Visitor Notes: Standard dress code for temples applies. No smoking, food, and drinks allowed inside the temple grounds. Shoes are also removed before entering the central temple. Entrance fee of 50 THB.
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2. Black House Museum (Baan Dam)
In contrast to the White Temple are the black houses by Thawan Duchanee, a national artist of Thailand. The biggest house is the museum and displays a plethora of curio. Animal skin, human hair, animal bones, and lots of other surprises if you care to take a look.
There are other black houses in the area but not all are open to the public. The artist also showcases Balinese, Burmese, and Ayutthaya architecture. The whole area lends off that dark vibe that is even made more creepy by the little things found inside the black houses. Definitely a must-see for art lovers and those who like obscure and weird things.
You can get there by bus (from the Old Bus Terminal) and just walk from the main road all the way to the museum. We were waiting for a bus to get back to the Old Bus terminal but it took a long time so we just hailed a songthaew to take us back to town.
Entrance fee: 80 THB
Other museums to see: Hill-Tribes Museum and Education Centre, Mae Fah Luang Art & Cultural Park, Oub Kham Museum
3. Wat Jed Yod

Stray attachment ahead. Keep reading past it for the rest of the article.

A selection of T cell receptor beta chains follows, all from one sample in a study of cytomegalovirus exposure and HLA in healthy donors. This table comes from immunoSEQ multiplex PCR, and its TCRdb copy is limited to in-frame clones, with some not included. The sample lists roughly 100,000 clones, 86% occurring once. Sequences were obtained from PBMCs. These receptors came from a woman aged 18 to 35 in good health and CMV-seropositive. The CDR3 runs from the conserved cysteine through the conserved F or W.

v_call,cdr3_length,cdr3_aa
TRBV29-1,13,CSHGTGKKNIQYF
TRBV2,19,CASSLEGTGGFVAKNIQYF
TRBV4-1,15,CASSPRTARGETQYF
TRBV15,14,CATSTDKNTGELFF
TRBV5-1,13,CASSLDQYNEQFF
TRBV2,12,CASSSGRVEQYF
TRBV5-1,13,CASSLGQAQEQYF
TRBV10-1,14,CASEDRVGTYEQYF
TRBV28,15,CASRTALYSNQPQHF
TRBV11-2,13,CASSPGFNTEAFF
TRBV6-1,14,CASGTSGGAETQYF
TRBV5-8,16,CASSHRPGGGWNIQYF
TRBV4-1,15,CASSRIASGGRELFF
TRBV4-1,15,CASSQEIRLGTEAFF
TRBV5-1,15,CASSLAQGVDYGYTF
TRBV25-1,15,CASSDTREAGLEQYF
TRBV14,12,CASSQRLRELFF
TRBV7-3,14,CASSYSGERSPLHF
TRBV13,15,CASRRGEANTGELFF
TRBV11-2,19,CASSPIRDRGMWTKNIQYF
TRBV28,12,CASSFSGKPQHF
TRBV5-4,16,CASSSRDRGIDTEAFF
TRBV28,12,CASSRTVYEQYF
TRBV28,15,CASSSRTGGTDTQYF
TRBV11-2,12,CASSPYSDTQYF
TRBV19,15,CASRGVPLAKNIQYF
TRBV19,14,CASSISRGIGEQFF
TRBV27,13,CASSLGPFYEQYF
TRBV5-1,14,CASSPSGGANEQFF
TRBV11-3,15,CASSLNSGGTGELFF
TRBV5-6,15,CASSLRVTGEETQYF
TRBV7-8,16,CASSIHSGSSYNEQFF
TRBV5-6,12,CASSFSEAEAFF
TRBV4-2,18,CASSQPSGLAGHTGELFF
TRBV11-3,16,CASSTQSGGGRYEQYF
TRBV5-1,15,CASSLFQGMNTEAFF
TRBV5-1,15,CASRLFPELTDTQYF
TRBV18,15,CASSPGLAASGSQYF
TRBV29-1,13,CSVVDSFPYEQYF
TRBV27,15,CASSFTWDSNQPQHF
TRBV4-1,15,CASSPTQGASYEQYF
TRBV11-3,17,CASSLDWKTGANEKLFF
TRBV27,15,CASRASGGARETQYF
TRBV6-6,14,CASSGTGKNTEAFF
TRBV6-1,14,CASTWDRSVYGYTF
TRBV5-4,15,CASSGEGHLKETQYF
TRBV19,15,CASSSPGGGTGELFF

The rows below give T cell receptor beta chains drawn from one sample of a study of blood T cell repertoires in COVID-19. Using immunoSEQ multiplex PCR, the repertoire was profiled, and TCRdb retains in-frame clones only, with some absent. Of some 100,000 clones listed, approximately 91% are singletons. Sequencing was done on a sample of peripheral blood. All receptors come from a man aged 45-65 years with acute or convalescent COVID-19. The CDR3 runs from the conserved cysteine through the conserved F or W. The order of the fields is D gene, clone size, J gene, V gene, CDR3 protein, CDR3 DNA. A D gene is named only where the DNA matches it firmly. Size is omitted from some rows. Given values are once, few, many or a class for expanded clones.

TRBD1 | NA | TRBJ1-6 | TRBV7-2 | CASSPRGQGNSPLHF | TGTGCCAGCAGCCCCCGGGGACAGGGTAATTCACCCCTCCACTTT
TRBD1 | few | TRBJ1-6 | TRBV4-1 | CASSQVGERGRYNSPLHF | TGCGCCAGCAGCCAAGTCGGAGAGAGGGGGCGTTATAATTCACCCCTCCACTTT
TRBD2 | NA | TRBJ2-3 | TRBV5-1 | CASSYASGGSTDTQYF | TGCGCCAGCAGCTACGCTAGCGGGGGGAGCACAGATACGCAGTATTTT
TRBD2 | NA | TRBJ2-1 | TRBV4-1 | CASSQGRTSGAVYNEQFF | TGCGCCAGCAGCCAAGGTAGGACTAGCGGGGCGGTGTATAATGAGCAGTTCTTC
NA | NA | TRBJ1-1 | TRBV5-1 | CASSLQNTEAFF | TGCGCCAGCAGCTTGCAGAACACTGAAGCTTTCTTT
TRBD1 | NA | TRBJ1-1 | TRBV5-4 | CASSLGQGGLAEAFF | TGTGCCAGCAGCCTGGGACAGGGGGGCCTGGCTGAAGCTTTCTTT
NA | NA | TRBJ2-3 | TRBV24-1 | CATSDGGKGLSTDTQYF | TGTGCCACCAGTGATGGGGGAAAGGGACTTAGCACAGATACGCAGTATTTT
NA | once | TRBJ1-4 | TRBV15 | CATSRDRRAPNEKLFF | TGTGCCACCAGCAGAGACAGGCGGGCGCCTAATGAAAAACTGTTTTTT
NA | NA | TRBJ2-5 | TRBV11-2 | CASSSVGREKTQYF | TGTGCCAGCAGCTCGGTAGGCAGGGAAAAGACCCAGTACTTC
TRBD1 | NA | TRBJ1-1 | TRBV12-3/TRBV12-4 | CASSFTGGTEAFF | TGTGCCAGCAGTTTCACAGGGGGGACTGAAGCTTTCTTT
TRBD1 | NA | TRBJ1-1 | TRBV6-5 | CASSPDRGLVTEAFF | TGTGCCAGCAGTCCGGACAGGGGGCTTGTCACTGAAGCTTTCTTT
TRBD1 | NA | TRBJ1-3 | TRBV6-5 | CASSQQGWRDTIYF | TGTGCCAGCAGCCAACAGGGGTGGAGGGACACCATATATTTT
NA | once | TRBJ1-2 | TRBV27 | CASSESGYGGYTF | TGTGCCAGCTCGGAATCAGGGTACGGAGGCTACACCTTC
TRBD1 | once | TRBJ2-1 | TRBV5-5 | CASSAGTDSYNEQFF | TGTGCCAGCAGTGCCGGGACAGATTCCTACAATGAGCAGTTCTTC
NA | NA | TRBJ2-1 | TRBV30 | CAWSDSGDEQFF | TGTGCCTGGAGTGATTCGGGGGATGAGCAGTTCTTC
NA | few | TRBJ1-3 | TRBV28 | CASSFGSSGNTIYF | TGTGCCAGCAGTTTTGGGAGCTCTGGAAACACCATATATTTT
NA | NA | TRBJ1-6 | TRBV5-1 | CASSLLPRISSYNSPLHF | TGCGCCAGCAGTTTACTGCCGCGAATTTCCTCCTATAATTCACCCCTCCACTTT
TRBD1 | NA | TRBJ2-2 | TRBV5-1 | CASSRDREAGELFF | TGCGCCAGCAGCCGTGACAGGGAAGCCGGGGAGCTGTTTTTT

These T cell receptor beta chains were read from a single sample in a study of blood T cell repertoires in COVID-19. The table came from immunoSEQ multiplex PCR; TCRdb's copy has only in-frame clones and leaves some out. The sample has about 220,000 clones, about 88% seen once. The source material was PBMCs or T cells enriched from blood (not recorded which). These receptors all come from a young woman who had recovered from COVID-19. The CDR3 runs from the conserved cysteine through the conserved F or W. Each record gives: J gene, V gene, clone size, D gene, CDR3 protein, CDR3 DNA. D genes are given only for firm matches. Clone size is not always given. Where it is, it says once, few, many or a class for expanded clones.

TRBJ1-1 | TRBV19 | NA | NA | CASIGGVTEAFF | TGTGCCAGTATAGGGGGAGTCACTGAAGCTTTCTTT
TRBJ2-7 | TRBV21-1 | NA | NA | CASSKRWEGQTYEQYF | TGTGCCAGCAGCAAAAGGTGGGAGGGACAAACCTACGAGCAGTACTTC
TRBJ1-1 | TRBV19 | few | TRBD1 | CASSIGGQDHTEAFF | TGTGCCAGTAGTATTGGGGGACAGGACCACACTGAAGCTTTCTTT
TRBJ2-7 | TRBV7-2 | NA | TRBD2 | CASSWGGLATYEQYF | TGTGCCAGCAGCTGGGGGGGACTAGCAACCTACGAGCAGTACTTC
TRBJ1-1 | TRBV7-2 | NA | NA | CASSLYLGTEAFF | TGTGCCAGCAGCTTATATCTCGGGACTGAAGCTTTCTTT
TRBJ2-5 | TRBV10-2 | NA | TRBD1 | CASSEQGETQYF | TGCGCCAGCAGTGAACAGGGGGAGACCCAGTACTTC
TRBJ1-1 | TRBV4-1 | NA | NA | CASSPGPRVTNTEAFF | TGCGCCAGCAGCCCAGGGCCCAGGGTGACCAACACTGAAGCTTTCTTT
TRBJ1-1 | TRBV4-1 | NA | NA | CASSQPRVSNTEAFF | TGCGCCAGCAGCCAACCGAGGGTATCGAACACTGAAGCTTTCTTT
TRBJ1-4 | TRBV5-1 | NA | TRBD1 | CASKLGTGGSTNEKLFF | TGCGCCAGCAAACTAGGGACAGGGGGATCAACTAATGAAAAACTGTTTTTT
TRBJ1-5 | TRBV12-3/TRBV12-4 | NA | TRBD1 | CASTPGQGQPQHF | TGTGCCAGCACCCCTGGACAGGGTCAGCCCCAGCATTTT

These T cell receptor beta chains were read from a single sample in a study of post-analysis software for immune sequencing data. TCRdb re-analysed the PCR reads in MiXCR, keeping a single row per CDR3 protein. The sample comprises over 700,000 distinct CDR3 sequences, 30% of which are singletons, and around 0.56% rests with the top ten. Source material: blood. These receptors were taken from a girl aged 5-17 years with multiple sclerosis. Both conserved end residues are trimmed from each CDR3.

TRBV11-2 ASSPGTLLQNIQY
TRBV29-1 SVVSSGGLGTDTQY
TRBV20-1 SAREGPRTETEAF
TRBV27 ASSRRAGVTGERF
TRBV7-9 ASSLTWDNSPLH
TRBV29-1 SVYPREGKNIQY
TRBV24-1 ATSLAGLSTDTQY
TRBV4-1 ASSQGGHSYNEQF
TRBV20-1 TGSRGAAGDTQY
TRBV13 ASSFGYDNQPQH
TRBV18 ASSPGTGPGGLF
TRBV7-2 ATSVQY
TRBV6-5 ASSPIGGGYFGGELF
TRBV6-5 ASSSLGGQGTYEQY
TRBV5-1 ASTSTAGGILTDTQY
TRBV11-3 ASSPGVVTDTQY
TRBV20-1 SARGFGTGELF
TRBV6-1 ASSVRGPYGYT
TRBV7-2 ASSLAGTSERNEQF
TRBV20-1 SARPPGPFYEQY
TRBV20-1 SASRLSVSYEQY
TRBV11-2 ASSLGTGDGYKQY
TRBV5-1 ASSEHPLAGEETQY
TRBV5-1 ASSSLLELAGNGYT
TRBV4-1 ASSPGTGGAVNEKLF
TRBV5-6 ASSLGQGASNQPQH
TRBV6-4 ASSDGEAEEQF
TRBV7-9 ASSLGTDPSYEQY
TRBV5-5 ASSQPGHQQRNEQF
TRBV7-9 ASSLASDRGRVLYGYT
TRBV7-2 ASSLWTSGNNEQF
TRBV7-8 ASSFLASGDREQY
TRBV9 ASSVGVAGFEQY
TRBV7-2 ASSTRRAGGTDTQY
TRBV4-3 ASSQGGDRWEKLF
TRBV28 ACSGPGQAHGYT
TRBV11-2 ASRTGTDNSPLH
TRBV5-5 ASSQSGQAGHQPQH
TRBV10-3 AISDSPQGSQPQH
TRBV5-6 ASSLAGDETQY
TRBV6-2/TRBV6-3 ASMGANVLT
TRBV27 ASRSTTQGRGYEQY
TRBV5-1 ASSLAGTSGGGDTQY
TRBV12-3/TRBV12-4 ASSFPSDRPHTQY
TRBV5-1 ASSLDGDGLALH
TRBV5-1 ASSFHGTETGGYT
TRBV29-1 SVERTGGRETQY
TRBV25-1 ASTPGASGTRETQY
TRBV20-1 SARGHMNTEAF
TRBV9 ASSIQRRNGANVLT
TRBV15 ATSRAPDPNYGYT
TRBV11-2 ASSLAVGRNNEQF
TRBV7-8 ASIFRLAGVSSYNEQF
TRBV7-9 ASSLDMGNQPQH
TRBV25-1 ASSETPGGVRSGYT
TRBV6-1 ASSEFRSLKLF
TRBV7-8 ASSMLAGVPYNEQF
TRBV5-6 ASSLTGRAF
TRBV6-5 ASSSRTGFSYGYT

Meaning Seven Peaks, Wat Jed Yod got its name from the chedi with seven peaks which can be found behind the main temple. A temple of the same name can also be found in Chiang Mai. Aside from the famous White Temple, there are other temples worth checking out in Chiang Rai. This one is nearest from the hostel where I stayed.
Other temples you can see: Wat Klang Wieng, Wat Phra Kaew, Wat Phra Singh, Wat Phra That Doi Chom Thong, Wat Srin Bun Ruang
4. Chiang Rai Clock Tower
Bearing the same design as the White Temple, Chiang Rai’s Clock Tower is an awesome find in the downtown area. This ornate structure serves as an important landmark in the capital of Chiang Rai province. Built in 2008 to honor His Majesty King Bhumibol Adulyadej, the golden clock tower becomes an attraction at night. When the clock strikes at 7:00 PM, 8:00 PM, and 9:00 PM, a light, and sound show appear. Drop by before or after going to the night market!
We went at 7:00 PM and my dormmates said that they saw a different show when they went at 9:00 PM.
Location: Intersection of Phaholyotin, Banphaprakan, and Jed Yod roads
5. Chiang Rai Night Bazaar
What makes this night market unique compared to the night markets in Chiang Mai, are the items made by the hill-tribes. Most of them are even handmade! Although you can see some of it sold elsewhere, the prices are mostly cheaper here. The market area is quite organized and there is a separate area for the food stalls and dining area. The food has a good variety but there are still some stalls that sell the same food. Bestseller is the hot pot! An entertainment stage can be seen in the center where local artists perform. When we were there, though, much focus was on the television showing the football finals.